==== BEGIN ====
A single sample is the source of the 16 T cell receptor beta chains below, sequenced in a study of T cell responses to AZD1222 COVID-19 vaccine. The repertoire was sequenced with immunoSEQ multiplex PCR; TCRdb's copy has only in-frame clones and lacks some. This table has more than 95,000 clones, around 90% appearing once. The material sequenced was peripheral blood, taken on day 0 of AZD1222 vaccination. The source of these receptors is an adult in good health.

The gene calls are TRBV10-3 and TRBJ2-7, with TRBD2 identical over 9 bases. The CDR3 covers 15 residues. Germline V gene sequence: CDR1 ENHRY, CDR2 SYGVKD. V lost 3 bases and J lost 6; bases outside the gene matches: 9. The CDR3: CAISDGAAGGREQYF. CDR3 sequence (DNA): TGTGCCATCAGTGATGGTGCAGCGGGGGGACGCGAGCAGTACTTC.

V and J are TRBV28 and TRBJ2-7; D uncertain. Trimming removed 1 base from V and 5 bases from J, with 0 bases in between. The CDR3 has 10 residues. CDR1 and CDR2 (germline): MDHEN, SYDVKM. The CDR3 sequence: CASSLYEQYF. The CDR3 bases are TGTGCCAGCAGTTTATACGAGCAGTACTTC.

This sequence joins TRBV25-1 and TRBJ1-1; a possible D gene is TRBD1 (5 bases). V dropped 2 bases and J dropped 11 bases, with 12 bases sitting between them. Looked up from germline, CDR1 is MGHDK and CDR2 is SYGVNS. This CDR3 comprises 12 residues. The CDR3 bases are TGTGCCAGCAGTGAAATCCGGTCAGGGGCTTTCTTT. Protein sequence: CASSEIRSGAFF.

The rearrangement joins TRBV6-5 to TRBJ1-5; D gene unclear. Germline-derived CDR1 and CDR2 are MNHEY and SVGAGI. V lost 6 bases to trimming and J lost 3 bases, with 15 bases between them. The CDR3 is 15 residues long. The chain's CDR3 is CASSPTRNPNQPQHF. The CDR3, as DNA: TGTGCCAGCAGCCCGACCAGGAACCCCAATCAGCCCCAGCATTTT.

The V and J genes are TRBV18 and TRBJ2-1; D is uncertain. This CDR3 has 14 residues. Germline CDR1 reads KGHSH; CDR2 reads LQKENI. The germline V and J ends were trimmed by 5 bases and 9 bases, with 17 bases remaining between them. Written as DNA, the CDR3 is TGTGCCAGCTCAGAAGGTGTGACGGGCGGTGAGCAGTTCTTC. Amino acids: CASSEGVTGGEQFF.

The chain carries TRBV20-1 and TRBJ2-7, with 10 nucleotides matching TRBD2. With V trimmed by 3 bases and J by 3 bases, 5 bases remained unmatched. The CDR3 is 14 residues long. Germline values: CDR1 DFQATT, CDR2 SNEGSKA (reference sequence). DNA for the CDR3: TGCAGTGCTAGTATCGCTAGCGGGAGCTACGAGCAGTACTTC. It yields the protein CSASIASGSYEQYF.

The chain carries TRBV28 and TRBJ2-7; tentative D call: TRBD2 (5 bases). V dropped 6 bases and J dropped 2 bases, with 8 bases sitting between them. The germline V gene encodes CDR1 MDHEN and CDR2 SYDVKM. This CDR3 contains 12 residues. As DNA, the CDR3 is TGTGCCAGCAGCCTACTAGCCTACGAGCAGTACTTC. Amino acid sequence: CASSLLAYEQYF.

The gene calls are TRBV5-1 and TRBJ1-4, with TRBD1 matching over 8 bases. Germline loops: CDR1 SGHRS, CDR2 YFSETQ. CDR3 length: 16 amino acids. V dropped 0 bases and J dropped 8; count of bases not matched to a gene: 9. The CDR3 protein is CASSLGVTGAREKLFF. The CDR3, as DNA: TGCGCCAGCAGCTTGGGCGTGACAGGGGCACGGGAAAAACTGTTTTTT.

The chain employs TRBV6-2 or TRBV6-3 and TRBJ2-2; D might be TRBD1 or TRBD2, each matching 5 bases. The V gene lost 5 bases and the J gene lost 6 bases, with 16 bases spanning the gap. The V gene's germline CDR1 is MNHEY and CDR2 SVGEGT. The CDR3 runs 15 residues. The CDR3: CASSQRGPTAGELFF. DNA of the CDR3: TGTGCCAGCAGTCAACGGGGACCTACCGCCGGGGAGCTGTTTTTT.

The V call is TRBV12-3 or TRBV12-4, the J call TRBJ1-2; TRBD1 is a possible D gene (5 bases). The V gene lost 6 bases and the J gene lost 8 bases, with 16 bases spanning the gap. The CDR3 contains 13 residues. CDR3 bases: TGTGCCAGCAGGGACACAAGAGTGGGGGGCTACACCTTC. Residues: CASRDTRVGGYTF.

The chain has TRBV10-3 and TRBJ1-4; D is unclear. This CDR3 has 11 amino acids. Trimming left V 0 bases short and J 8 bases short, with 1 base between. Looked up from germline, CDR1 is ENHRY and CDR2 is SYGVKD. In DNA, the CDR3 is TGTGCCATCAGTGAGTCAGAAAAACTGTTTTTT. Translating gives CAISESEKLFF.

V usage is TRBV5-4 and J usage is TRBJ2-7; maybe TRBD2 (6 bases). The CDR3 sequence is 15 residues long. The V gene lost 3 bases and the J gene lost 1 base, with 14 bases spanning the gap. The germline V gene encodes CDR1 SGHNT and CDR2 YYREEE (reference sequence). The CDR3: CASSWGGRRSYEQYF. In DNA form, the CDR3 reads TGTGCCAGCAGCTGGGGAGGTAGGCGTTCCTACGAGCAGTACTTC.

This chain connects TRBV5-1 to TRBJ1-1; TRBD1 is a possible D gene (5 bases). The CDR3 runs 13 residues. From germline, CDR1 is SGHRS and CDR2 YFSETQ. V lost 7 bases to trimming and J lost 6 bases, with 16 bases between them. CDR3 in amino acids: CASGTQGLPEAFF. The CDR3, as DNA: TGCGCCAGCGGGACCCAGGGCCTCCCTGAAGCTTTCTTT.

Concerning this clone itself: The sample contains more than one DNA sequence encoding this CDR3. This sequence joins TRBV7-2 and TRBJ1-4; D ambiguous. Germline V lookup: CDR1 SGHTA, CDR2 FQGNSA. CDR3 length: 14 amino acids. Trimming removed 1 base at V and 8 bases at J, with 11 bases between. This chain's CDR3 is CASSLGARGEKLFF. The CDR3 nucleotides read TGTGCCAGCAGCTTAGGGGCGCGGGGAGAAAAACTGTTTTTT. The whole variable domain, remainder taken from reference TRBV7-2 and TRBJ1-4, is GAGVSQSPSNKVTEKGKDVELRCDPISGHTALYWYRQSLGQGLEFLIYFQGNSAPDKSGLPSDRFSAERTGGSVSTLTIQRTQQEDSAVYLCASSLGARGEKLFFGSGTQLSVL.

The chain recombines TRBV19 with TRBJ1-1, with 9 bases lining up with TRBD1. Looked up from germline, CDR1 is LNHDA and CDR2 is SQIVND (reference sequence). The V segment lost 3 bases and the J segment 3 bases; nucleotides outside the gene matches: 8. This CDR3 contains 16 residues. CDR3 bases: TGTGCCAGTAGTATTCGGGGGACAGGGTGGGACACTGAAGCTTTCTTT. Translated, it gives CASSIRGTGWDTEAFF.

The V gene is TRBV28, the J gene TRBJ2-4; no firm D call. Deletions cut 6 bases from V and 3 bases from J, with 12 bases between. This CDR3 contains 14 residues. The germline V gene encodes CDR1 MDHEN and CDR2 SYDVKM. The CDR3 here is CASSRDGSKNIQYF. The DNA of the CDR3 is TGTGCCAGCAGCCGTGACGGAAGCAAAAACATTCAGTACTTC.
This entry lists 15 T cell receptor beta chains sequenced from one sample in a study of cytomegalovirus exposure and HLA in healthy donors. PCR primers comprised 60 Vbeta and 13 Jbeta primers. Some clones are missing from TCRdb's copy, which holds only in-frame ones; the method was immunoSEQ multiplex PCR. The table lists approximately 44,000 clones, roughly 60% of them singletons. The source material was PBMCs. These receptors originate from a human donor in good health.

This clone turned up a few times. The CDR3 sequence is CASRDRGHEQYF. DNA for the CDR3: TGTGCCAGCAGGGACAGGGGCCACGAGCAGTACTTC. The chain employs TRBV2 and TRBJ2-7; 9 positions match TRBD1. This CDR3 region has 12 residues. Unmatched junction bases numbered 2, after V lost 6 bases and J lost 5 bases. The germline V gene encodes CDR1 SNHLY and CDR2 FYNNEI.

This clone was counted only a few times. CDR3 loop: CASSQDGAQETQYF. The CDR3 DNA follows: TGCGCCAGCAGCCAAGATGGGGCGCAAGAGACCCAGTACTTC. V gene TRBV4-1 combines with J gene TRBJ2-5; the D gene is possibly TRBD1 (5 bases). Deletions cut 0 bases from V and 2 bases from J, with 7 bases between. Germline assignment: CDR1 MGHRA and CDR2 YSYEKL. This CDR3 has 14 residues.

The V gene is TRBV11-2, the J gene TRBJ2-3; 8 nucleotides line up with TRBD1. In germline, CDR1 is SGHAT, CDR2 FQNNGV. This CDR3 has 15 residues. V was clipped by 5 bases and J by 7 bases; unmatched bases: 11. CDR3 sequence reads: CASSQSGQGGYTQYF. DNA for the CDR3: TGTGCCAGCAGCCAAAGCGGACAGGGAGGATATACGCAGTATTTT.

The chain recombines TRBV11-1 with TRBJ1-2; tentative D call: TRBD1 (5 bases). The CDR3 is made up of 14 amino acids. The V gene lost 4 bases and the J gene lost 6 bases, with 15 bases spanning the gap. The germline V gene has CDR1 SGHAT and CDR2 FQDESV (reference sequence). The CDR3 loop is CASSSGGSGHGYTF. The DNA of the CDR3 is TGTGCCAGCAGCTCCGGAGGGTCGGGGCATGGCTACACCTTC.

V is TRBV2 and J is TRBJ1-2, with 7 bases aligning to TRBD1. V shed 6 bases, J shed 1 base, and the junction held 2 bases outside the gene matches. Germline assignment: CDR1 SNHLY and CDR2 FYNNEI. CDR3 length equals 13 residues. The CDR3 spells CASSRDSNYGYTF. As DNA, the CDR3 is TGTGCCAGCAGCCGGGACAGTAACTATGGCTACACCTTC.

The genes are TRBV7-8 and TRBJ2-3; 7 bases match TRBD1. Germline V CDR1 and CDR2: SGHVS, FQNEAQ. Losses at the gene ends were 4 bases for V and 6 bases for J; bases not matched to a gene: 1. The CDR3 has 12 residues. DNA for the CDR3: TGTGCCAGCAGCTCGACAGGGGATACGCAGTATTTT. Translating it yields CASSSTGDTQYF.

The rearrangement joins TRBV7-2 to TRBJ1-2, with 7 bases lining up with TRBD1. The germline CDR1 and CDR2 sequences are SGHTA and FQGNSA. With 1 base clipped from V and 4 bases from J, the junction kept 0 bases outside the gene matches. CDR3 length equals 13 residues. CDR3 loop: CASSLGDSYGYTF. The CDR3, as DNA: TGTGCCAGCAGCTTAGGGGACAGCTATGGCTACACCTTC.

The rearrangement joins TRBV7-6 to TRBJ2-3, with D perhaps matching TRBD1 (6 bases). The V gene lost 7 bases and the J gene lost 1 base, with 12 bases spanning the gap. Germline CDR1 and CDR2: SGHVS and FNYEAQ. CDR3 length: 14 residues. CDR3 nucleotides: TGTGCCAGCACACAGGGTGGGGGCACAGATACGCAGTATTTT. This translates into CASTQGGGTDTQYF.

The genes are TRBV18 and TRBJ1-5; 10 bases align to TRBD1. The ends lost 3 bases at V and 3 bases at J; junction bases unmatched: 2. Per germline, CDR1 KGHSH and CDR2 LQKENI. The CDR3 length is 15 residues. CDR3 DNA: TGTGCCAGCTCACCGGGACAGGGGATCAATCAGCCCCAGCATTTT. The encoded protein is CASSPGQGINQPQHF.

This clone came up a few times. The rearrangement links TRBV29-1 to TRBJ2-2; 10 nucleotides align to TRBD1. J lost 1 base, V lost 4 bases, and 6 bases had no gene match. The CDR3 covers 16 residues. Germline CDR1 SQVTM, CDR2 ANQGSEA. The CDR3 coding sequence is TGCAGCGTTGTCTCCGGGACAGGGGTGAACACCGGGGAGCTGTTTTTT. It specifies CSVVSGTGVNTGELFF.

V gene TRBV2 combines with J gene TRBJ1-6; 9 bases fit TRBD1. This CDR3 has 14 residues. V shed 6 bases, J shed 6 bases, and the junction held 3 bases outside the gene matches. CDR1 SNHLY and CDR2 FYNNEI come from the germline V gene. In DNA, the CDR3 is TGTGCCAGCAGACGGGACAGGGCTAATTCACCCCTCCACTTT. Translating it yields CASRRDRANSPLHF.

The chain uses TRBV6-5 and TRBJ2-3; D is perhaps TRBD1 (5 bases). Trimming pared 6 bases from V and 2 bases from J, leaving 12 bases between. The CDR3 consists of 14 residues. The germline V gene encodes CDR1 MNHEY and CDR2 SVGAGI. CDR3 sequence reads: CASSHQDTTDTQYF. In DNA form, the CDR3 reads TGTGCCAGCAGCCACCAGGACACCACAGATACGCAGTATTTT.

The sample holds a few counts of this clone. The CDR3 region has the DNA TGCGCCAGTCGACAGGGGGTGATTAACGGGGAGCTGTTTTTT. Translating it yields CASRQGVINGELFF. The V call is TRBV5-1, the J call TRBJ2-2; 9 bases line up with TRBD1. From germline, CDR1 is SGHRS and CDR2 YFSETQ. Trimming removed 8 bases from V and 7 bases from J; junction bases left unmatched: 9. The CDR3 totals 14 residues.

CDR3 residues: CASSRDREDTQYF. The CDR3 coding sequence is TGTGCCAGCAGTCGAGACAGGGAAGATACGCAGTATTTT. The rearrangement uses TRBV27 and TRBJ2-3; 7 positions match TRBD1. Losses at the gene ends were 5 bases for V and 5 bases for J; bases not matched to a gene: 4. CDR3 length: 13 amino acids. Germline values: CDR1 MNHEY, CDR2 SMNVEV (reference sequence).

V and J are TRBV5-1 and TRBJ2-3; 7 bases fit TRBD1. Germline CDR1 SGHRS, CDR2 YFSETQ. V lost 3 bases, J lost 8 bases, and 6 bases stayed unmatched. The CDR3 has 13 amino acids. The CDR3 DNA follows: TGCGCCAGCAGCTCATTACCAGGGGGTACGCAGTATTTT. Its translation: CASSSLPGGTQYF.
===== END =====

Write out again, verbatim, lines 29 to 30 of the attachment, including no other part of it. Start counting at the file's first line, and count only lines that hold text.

V gene TRBV2 combines with J gene TRBJ1-6; 9 bases fit TRBD1. This CDR3 has 14 residues. V shed 6 bases, J shed 6 bases, and the junction held 3 bases outside the gene matches. CDR1 SNHLY and CDR2 FYNNEI come from the germline V gene. In DNA, the CDR3 is TGTGCCAGCAGACGGGACAGGGCTAATTCACCCCTCCACTTT. Translating it yields CASRRDRANSPLHF.

The chain uses TRBV6-5 and TRBJ2-3; D is perhaps TRBD1 (5 bases). Trimming pared 6 bases from V and 2 bases from J, leaving 12 bases between. The CDR3 consists of 14 residues. The germline V gene encodes CDR1 MNHEY and CDR2 SVGAGI. CDR3 sequence reads: CASSHQDTTDTQYF. In DNA form, the CDR3 reads TGTGCCAGCAGCCACCAGGACACCACAGATACGCAGTATTTT.